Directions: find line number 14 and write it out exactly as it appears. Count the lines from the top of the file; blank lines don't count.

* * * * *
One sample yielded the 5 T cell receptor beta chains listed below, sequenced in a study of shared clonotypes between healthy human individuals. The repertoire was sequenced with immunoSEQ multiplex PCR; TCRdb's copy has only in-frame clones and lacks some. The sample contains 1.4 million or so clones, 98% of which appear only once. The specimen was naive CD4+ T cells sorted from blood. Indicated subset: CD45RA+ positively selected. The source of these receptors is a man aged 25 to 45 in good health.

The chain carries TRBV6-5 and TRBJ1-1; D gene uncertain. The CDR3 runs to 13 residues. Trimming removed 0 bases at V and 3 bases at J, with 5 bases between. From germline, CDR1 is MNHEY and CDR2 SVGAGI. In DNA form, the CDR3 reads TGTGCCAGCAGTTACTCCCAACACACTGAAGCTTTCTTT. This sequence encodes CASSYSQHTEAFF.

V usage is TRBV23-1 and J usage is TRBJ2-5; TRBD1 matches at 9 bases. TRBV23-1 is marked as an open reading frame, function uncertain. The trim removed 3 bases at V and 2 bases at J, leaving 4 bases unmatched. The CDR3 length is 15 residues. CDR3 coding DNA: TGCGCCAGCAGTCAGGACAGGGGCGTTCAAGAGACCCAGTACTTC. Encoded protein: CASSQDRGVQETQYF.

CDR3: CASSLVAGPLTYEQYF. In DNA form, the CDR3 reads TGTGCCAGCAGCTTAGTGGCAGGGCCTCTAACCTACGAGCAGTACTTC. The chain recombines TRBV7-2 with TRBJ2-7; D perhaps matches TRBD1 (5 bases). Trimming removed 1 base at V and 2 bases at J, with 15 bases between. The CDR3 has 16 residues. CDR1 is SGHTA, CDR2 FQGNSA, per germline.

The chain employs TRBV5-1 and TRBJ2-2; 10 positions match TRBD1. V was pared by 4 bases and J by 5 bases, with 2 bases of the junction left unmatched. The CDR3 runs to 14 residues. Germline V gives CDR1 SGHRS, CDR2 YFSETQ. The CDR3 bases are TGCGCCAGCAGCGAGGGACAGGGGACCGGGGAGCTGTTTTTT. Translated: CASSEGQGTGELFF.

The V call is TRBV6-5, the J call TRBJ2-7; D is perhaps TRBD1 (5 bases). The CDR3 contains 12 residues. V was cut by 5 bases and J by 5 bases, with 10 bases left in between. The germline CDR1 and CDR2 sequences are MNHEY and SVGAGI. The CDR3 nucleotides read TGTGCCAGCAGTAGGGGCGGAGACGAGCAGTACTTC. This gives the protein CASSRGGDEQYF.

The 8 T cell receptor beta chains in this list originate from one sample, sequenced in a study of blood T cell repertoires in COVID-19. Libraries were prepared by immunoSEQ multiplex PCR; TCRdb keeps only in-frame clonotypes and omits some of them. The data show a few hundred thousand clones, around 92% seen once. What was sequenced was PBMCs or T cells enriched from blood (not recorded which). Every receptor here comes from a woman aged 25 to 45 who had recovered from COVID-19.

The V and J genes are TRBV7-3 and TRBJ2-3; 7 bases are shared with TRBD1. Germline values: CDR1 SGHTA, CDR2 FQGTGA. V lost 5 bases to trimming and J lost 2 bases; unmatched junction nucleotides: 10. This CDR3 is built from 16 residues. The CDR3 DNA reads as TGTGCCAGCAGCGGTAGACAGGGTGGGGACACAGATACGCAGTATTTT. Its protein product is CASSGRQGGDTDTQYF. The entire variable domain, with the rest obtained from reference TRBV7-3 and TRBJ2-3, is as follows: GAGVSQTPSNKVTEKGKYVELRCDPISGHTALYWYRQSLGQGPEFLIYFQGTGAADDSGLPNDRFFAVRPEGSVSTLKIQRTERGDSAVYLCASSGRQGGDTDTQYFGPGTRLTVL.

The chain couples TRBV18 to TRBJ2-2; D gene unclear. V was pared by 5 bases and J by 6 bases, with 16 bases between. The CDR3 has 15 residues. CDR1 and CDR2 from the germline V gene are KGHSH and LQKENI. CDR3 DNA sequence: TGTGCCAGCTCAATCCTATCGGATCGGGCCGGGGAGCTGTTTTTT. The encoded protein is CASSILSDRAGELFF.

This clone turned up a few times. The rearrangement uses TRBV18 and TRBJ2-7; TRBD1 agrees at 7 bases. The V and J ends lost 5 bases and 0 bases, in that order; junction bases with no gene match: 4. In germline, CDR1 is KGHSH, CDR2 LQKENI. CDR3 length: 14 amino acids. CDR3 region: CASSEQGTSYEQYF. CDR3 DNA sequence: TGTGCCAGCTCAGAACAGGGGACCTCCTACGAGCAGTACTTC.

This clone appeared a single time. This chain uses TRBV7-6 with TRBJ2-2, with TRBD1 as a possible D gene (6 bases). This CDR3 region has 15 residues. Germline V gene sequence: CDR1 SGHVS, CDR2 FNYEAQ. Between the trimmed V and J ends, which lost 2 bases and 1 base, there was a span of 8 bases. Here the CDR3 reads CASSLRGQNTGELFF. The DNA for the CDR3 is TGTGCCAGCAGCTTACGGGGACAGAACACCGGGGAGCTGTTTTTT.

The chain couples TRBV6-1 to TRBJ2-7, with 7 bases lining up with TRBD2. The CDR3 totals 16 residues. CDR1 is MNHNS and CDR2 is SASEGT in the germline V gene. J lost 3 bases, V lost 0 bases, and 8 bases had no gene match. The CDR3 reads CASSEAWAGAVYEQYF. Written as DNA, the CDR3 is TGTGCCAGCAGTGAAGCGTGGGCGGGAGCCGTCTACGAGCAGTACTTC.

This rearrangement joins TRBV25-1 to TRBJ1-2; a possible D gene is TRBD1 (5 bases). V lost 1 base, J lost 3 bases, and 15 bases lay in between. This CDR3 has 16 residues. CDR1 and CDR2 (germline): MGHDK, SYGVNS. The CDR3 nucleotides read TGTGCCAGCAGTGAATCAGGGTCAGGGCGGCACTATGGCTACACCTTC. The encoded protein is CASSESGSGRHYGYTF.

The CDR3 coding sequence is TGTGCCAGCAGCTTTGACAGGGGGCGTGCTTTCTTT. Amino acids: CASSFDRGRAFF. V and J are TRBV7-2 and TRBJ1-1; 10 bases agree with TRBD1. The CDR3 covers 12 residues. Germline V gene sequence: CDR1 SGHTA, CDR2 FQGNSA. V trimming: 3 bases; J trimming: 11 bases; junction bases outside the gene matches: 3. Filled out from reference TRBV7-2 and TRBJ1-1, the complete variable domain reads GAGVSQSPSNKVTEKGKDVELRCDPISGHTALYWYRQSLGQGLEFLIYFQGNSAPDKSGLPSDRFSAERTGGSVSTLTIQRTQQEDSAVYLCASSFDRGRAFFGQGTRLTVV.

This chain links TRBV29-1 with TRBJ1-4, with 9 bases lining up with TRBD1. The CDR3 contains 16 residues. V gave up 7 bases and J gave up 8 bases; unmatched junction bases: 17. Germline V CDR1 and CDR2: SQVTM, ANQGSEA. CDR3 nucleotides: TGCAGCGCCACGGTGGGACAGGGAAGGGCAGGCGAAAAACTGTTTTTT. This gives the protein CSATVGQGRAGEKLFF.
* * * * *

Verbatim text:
The CDR3 coding sequence is TGTGCCAGCAGCTTTGACAGGGGGCGTGCTTTCTTT. Amino acids: CASSFDRGRAFF. V and J are TRBV7-2 and TRBJ1-1; 10 bases agree with TRBD1. The CDR3 covers 12 residues. Germline V gene sequence: CDR1 SGHTA, CDR2 FQGNSA. V trimming: 3 bases; J trimming: 11 bases; junction bases outside the gene matches: 3. Filled out from reference TRBV7-2 and TRBJ1-1, the complete variable domain reads GAGVSQSPSNKVTEKGKDVELRCDPISGHTALYWYRQSLGQGLEFLIYFQGNSAPDKSGLPSDRFSAERTGGSVSTLTIQRTQQEDSAVYLCASSFDRGRAFFGQGTRLTVV.